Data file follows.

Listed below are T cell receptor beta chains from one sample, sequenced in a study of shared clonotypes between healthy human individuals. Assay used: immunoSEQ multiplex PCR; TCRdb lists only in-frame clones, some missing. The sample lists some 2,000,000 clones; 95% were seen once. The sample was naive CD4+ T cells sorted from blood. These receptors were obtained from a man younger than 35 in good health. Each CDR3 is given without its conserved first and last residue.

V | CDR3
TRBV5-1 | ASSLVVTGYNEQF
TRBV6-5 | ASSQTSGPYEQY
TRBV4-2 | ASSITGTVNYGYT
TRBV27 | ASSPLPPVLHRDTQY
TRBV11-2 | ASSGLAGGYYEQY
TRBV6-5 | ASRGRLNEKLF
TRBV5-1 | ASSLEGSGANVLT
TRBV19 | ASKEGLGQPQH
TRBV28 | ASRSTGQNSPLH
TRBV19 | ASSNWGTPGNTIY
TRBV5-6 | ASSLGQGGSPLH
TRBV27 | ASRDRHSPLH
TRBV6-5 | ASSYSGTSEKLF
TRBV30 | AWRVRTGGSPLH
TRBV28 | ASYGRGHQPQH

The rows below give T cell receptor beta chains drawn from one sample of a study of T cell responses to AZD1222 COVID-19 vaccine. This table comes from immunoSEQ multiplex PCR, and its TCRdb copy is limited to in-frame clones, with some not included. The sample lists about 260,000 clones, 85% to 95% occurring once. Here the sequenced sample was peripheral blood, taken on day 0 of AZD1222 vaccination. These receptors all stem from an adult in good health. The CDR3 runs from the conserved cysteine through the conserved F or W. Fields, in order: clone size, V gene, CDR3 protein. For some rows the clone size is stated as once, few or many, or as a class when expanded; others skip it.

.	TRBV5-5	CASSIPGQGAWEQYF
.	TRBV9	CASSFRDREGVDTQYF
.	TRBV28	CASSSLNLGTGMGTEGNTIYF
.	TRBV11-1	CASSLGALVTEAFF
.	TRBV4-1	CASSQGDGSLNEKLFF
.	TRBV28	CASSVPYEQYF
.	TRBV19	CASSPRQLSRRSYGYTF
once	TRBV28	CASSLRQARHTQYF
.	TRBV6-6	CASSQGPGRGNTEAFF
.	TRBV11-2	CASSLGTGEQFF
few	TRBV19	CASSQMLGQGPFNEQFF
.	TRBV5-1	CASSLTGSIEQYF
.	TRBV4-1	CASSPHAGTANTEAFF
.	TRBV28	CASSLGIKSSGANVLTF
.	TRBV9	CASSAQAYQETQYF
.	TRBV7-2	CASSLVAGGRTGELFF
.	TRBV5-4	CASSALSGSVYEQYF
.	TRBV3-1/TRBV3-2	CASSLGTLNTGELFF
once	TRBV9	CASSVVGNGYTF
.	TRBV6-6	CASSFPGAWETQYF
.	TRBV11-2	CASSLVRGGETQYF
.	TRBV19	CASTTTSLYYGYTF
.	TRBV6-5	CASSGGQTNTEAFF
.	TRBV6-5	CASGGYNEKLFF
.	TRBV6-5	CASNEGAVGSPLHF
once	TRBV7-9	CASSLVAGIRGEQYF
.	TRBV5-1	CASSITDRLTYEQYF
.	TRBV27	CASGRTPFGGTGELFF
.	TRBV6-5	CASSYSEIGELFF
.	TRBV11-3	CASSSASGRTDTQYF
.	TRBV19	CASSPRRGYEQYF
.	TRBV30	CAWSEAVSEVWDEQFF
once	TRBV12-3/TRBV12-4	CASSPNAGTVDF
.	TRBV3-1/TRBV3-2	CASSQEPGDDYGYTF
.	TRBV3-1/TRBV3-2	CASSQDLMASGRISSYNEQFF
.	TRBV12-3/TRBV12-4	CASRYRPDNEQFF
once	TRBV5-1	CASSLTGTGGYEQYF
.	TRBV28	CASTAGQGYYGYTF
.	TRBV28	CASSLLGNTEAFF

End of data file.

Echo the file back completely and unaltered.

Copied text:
Listed below are T cell receptor beta chains from one sample, sequenced in a study of shared clonotypes between healthy human individuals. Assay used: immunoSEQ multiplex PCR; TCRdb lists only in-frame clones, some missing. The sample lists some 2,000,000 clones; 95% were seen once. The sample was naive CD4+ T cells sorted from blood. These receptors were obtained from a man younger than 35 in good health. Each CDR3 is given without its conserved first and last residue.

V | CDR3
TRBV5-1 | ASSLVVTGYNEQF
TRBV6-5 | ASSQTSGPYEQY
TRBV4-2 | ASSITGTVNYGYT
TRBV27 | ASSPLPPVLHRDTQY
TRBV11-2 | ASSGLAGGYYEQY
TRBV6-5 | ASRGRLNEKLF
TRBV5-1 | ASSLEGSGANVLT
TRBV19 | ASKEGLGQPQH
TRBV28 | ASRSTGQNSPLH
TRBV19 | ASSNWGTPGNTIY
TRBV5-6 | ASSLGQGGSPLH
TRBV27 | ASRDRHSPLH
TRBV6-5 | ASSYSGTSEKLF
TRBV30 | AWRVRTGGSPLH
TRBV28 | ASYGRGHQPQH

The rows below give T cell receptor beta chains drawn from one sample of a study of T cell responses to AZD1222 COVID-19 vaccine. This table comes from immunoSEQ multiplex PCR, and its TCRdb copy is limited to in-frame clones, with some not included. The sample lists about 260,000 clones, 85% to 95% occurring once. Here the sequenced sample was peripheral blood, taken on day 0 of AZD1222 vaccination. These receptors all stem from an adult in good health. The CDR3 runs from the conserved cysteine through the conserved F or W. Fields, in order: clone size, V gene, CDR3 protein. For some rows the clone size is stated as once, few or many, or as a class when expanded; others skip it.

.	TRBV5-5	CASSIPGQGAWEQYF
.	TRBV9	CASSFRDREGVDTQYF
.	TRBV28	CASSSLNLGTGMGTEGNTIYF
.	TRBV11-1	CASSLGALVTEAFF
.	TRBV4-1	CASSQGDGSLNEKLFF
.	TRBV28	CASSVPYEQYF
.	TRBV19	CASSPRQLSRRSYGYTF
once	TRBV28	CASSLRQARHTQYF
.	TRBV6-6	CASSQGPGRGNTEAFF
.	TRBV11-2	CASSLGTGEQFF
few	TRBV19	CASSQMLGQGPFNEQFF
.	TRBV5-1	CASSLTGSIEQYF
.	TRBV4-1	CASSPHAGTANTEAFF
.	TRBV28	CASSLGIKSSGANVLTF
.	TRBV9	CASSAQAYQETQYF
.	TRBV7-2	CASSLVAGGRTGELFF
.	TRBV5-4	CASSALSGSVYEQYF
.	TRBV3-1/TRBV3-2	CASSLGTLNTGELFF
once	TRBV9	CASSVVGNGYTF
.	TRBV6-6	CASSFPGAWETQYF
.	TRBV11-2	CASSLVRGGETQYF
.	TRBV19	CASTTTSLYYGYTF
.	TRBV6-5	CASSGGQTNTEAFF
.	TRBV6-5	CASGGYNEKLFF
.	TRBV6-5	CASNEGAVGSPLHF
once	TRBV7-9	CASSLVAGIRGEQYF
.	TRBV5-1	CASSITDRLTYEQYF
.	TRBV27	CASGRTPFGGTGELFF
.	TRBV6-5	CASSYSEIGELFF
.	TRBV11-3	CASSSASGRTDTQYF
.	TRBV19	CASSPRRGYEQYF
.	TRBV30	CAWSEAVSEVWDEQFF
once	TRBV12-3/TRBV12-4	CASSPNAGTVDF
.	TRBV3-1/TRBV3-2	CASSQEPGDDYGYTF
.	TRBV3-1/TRBV3-2	CASSQDLMASGRISSYNEQFF
.	TRBV12-3/TRBV12-4	CASRYRPDNEQFF
once	TRBV5-1	CASSLTGTGGYEQYF
.	TRBV28	CASTAGQGYYGYTF
.	TRBV28	CASSLLGNTEAFF